Germany’s defence minister, Ursula von der Leyen, the top candidate to become the next president of the European Commission promised on Tuesday a so-called “green deal” to be launched during the 100 first days of her presidency.
“Our most pressing challenge is keeping our planet healthy,” von der Leyen said, underlining the “greatest responsibility and opportunity of our time,” the 60-year-old politician said while adding that she wants Europe to become the first climate-neutral continent in the world by 2050.
To become the first woman to hold the presidency of the European Union executive, von der Leyen needs to get an absolute majority of at least 374 votes by Tuesday evening in the European Parliament. To reach that total, she needs the support of left-of-centre members in order for the EU not to step in unmapped waters if the European Parliament rejects the candidate.
Pushing forward French President Emmanuel Macron’s agenda to prioritise the climate crisis and the Paris climate accord, von der Leyen said she would propose a law during her first 100 days in office that would deepen the 2030 emissions-cut target to up to 55% and set a goal to zero for greenhouse gases by 2050 while also proposing a sustainable investment plan for Europe and turn parts of the European Investment Bank into a climate bank that will assist with covering the transition costs and “unlock 1 trillion in investments over the next decade,” she added. while appealing to the divided Socialists and Democrats (S&D) by the term “change” during her speech, “This means change. All of us and every sector will have to contribute, from aviation to maritime transport, to the way each and every one of us travels and lives. Emissions must have a price that changes our behaviour.”
Von der Leyen also brought forward a Carbon Tax plan to protect the bloc’s’ industry competitiveness during the green transition to avoid the inevitable relocation of companies to regions with less stringent climate policies.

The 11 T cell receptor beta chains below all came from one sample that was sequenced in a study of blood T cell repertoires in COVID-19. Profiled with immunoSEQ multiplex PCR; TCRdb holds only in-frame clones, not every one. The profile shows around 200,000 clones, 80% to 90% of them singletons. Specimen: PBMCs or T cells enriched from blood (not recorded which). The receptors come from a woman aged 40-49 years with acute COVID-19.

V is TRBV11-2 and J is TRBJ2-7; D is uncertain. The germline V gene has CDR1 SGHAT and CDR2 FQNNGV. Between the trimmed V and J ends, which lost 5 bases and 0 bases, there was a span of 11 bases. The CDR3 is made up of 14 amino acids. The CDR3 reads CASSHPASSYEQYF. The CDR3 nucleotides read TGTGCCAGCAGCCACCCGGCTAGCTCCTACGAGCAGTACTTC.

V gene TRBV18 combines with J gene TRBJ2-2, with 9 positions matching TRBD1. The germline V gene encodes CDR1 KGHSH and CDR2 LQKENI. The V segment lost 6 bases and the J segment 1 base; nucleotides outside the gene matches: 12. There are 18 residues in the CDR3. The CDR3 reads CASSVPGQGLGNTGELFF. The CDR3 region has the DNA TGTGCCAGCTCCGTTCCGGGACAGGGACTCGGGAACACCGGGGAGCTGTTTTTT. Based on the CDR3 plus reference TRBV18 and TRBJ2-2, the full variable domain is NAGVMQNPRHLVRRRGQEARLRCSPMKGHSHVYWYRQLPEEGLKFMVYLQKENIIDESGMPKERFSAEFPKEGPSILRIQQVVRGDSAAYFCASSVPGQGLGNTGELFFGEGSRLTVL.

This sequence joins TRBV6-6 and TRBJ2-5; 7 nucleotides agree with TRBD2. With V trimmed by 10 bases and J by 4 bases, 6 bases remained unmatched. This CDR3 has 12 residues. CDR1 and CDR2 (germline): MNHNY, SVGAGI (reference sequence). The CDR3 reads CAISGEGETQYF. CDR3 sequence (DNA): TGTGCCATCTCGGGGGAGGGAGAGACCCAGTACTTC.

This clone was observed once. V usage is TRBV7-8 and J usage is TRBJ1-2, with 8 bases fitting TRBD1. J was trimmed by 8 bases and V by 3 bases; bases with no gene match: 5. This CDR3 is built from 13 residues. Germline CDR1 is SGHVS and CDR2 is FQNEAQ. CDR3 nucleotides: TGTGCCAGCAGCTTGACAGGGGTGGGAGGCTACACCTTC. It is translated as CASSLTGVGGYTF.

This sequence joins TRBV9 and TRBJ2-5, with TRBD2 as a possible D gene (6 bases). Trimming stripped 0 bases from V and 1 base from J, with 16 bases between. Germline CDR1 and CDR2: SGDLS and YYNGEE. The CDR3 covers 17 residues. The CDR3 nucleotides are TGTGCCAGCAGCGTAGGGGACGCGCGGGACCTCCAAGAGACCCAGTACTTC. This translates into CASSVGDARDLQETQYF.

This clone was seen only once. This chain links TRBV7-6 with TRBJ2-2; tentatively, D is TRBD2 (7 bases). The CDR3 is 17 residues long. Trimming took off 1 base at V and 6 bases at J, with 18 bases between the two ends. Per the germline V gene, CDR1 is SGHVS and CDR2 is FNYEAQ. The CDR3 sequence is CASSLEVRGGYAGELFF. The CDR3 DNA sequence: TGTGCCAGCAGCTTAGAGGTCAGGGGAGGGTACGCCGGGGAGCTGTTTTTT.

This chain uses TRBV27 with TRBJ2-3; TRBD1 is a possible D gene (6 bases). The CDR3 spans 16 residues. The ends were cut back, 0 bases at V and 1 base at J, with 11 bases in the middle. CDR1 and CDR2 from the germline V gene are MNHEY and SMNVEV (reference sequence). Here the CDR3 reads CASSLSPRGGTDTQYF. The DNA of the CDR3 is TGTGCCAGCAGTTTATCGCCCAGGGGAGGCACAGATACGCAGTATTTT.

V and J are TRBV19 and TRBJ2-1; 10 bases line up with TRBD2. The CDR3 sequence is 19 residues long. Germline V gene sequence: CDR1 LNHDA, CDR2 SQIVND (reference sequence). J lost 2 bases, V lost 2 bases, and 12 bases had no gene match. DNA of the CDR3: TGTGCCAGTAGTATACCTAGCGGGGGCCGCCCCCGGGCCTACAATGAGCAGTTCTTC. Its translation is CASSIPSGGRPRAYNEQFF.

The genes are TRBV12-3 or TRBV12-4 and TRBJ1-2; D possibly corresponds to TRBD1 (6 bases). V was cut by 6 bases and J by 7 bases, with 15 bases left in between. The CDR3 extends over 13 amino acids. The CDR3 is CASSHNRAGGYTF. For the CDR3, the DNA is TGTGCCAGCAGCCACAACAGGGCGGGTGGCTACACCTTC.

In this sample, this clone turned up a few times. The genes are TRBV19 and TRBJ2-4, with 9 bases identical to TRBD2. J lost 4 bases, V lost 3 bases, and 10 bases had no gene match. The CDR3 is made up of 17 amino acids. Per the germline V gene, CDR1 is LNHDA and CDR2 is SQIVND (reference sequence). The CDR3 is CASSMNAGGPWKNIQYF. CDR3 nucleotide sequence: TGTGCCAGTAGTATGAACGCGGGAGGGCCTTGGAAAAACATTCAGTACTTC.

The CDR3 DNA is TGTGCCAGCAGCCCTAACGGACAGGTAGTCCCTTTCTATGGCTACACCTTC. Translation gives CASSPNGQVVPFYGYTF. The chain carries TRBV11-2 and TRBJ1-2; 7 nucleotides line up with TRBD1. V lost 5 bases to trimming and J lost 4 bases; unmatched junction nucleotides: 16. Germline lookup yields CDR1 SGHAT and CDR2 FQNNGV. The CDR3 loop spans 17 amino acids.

Putting forward a green deal during her first three-plus months in office is also aimed at raising hopes for gaining the unlikely last-minute support of the Greens/European Free Alliance, who said von der Leyen’s rhetoric “was strong”, but that her proposals remain very vague.
“We think you are moving in the right direction,” Iratxe Garcia, head of the Socialist Group in the EU Parliament, said after von der Leyen’s speech. Garcia has been supportive of von der Leyen’s candidacy from the beginning and has backed her climate proposal as it is also part of a package put forward by Spain’s Socialist prime minister, Pedro Sanchez.
Her support falls into line with the backing that von der Leyen has received from Spanish, Portuguese, and Romanian socialists, all of whom are outliers with the rest of the Socialist group which has been quite critical of her candidacy during the week’s hearings in Brussels.
Von der Leyen currently has the support of 182 Christian Democrat MEPs, 108 liberal MEPs from Renew Europe. This consolidation of the centrist vote has allowed her to focus on the 153 Socialist MEPs that she needs to gain enough support for her candidacy.
Questions remain, however, about several of the pledges that she put forward on Monday, including her policies concerning migration, an area where some S&D MEPs believe she has not gone far enough to earn their support.